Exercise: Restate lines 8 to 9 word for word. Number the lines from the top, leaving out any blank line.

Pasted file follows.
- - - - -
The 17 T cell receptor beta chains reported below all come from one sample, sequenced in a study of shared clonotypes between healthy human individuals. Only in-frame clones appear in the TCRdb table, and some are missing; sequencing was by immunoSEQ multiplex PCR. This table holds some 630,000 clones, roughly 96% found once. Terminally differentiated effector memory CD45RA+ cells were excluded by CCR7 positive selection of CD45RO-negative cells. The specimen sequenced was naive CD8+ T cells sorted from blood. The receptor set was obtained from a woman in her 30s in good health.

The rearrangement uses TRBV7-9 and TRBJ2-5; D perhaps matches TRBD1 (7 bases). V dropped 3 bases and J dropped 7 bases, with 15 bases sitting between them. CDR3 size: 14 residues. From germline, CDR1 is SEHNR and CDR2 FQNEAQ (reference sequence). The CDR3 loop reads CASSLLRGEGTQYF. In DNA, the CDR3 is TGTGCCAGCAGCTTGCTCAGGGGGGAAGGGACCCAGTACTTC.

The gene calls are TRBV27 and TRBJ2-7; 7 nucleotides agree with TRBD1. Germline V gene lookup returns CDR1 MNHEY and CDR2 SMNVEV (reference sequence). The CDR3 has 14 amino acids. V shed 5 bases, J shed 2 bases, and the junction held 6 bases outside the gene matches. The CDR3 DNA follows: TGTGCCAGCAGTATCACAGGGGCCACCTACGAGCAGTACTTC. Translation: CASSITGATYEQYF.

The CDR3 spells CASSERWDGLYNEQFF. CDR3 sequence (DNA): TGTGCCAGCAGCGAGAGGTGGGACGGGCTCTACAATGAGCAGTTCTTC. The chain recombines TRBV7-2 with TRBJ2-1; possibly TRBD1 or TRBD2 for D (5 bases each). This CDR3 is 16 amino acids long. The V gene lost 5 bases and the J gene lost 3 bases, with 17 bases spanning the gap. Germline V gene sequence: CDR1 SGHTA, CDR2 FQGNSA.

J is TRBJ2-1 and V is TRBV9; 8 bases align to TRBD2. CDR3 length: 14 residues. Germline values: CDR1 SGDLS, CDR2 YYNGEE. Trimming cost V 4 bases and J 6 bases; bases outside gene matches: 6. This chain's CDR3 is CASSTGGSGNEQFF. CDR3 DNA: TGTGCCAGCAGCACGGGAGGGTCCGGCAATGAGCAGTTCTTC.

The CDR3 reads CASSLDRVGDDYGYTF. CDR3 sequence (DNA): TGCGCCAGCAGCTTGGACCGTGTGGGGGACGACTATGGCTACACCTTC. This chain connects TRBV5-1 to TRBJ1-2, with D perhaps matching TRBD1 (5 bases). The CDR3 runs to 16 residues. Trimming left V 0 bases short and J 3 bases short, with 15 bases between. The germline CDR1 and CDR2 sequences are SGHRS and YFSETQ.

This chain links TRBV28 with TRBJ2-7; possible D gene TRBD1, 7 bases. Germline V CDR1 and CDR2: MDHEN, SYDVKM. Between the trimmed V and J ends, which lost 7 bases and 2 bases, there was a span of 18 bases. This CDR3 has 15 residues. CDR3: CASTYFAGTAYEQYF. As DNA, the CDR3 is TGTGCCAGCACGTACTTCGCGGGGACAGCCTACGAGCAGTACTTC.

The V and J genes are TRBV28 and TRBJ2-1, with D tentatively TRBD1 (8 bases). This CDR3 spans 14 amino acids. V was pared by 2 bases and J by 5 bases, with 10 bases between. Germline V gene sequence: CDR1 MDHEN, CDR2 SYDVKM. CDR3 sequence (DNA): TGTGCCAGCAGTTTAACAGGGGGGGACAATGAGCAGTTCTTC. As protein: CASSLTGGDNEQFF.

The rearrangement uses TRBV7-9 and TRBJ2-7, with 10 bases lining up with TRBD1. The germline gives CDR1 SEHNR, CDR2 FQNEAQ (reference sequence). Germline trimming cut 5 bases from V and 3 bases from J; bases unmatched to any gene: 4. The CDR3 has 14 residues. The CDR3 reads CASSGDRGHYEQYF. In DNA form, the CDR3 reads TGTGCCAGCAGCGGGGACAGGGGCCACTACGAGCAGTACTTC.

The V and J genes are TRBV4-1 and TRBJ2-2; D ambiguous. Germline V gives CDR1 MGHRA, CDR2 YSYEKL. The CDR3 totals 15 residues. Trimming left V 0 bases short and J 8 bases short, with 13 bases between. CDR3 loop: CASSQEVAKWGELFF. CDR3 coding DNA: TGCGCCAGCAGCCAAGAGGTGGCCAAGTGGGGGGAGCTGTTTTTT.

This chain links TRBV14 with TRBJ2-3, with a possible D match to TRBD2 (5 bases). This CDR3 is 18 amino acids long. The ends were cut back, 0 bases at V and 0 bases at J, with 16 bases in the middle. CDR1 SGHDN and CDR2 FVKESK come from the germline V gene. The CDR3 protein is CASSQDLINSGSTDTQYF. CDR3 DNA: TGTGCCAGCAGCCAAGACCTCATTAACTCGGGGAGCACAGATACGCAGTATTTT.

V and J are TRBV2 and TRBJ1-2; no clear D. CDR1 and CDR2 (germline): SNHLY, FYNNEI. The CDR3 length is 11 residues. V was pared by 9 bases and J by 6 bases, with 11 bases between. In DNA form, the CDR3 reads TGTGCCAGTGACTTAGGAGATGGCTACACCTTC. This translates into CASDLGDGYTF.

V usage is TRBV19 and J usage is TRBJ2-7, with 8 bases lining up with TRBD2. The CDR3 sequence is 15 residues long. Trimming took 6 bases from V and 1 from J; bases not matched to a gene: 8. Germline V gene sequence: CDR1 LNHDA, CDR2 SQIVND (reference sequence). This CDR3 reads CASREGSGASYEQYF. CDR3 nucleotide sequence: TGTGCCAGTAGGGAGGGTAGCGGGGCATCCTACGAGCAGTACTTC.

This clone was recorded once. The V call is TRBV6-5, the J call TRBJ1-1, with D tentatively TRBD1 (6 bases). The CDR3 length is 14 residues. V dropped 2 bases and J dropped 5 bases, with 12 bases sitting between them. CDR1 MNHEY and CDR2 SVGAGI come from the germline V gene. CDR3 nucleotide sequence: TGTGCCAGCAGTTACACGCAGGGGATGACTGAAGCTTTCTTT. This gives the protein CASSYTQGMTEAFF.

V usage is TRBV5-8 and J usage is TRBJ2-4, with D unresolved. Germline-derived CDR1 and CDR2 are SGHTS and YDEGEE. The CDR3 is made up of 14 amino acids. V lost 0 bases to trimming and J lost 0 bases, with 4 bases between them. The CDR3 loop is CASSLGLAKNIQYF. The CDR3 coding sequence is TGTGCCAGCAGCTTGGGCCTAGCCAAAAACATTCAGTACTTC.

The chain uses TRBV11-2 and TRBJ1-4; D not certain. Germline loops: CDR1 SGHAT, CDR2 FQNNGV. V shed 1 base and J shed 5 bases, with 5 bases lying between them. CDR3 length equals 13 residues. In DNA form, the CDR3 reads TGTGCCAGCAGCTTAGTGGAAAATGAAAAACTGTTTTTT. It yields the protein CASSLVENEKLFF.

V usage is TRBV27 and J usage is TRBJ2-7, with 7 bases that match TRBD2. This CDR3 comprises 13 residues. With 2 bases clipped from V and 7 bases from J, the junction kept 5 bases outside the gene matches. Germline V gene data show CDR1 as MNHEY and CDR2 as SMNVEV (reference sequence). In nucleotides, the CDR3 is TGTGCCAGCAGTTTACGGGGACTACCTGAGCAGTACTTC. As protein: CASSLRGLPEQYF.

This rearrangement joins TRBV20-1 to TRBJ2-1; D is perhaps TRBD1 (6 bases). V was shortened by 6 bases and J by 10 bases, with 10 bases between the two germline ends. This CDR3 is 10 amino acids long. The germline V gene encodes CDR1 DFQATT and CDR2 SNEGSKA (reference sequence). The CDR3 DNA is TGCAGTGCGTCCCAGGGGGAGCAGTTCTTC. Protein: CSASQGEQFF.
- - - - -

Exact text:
The V and J genes are TRBV28 and TRBJ2-1, with D tentatively TRBD1 (8 bases). This CDR3 spans 14 amino acids. V was pared by 2 bases and J by 5 bases, with 10 bases between. Germline V gene sequence: CDR1 MDHEN, CDR2 SYDVKM. CDR3 sequence (DNA): TGTGCCAGCAGTTTAACAGGGGGGGACAATGAGCAGTTCTTC. As protein: CASSLTGGDNEQFF.

The rearrangement uses TRBV7-9 and TRBJ2-7, with 10 bases lining up with TRBD1. The germline gives CDR1 SEHNR, CDR2 FQNEAQ (reference sequence). Germline trimming cut 5 bases from V and 3 bases from J; bases unmatched to any gene: 4. The CDR3 has 14 residues. The CDR3 reads CASSGDRGHYEQYF. In DNA form, the CDR3 reads TGTGCCAGCAGCGGGGACAGGGGCCACTACGAGCAGTACTTC.